Today arrived without the fanfare of last November. We didn’t see the deluge of commercials or the endless seas of money being pumped in by PACs.
That doesn’t mean this election is less important.
Local elections have immediate effects, immediate results for people. When Congress passes a bill (they still do occasionally) it may be months or years before the effects filter down to the local level to any noticeable degree. If, that is, they ever become noticeable.
Local government is different. If the city council votes to begin work on your street next week, there’s a good chance you’ll wake up to the sound of machinery rather than the alarm clock. If the county decides to move a polling place, you’ll have to keep that in mind when you go vote next time. When the school board switches curricula for subjects, it means your kids will be carrying different books. At no other level of government are you likely to be able to speak with someone living a few streets away who can have such an effect on your life.
Even the judicial elections matter. While no one wants to wind up before the court, there are dozens of ways it can happen. And, even if you’re not involved in a case directly, an appellate ruling can result in changes to the way you do business.
These local elections matter deeply. They shape the communities we live in. The people placed in office through these elections set priorities, they decide how your tax money is spent, how emergency services are funded and who will be leading critical departments.
And there are still people who, when faced with a local election, shrug and claim they don’t matter?
It’s a tremendous mistake to conflate an office’s profile with its importance. The very immediacy of the powers held by local officials make it more than worth paying attention to the elections and participating as voters.
There’s another reason, too, one that goes to the heart of the idea of the United States as a representative democracy. Elections matter simply because they are elections.
While the idea of people voting for those in power has lost much of the novelty it had when the United States was established, it’s worth noting that large segments of the world’s populations are still denied meaningful elections.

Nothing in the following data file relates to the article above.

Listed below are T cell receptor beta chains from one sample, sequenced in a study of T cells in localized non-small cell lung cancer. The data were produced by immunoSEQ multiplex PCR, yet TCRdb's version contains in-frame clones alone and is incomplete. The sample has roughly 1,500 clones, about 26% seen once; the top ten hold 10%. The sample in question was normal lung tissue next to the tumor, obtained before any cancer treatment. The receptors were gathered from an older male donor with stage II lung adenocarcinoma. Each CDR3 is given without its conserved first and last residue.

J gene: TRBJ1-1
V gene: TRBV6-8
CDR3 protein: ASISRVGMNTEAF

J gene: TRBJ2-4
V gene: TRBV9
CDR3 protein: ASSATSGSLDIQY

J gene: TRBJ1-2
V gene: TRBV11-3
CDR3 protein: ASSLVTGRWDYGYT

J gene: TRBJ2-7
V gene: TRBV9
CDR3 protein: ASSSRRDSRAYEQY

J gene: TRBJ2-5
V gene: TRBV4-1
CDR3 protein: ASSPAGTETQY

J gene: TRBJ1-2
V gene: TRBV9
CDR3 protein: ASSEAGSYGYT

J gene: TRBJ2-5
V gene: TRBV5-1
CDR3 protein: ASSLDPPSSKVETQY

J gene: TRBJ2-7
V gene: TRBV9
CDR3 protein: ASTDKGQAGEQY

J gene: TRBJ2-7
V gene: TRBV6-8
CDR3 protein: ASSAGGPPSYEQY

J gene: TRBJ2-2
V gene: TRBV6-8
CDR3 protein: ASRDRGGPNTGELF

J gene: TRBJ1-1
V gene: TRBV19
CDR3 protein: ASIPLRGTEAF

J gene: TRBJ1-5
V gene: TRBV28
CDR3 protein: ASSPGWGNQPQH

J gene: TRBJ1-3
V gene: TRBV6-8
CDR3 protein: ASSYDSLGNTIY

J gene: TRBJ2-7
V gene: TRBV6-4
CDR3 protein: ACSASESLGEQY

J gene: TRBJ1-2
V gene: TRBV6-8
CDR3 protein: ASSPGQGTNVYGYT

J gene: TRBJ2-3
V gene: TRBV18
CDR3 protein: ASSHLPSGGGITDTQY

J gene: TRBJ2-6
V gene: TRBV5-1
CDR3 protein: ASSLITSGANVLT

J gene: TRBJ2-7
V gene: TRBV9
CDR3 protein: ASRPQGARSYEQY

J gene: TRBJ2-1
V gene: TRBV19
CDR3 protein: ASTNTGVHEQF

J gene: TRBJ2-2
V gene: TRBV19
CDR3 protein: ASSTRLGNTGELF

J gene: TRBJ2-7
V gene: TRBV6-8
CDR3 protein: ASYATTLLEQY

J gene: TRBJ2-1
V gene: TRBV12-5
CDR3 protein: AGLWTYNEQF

Elections confer legitimacy in ways that no other process can. Why else would even the most blatant dictators, people like the leaders of North Korea, hold even sham elections? Why else would the military junta in Myanmar be so opposed to elections, and the people they seek to control so committed to them?
The history of the United States has recognized that same importance. Over generations the voting franchise has expanded. It hasn’t always been easy. It hasn’t always happened in the way it should have. But the population eligible to vote today is indisputably more representative of the population than the requirements of being a white, male landowner at least 21 years of age that held common sway in the nation’s early years.
Race-based restrictions on voting were struck down in 1870, though it took another century for the de jure case to become de facto. Fifty years later, in 1920, women received the vote. And 51 years after that suffrage was extended to those 18 or older.
Elections matter because of what they are. Because of what they represent. Because of what people have gone through to secure and protect their right to participate.
Today is Election Day. It’s not the most noticeable one. It hasn’t come with the trappings people often think of when they hear the phrase. But, still, the ballots are there. The stations are open. The opportunity waits.
Make your voice heard. Participate. Exercise your rights.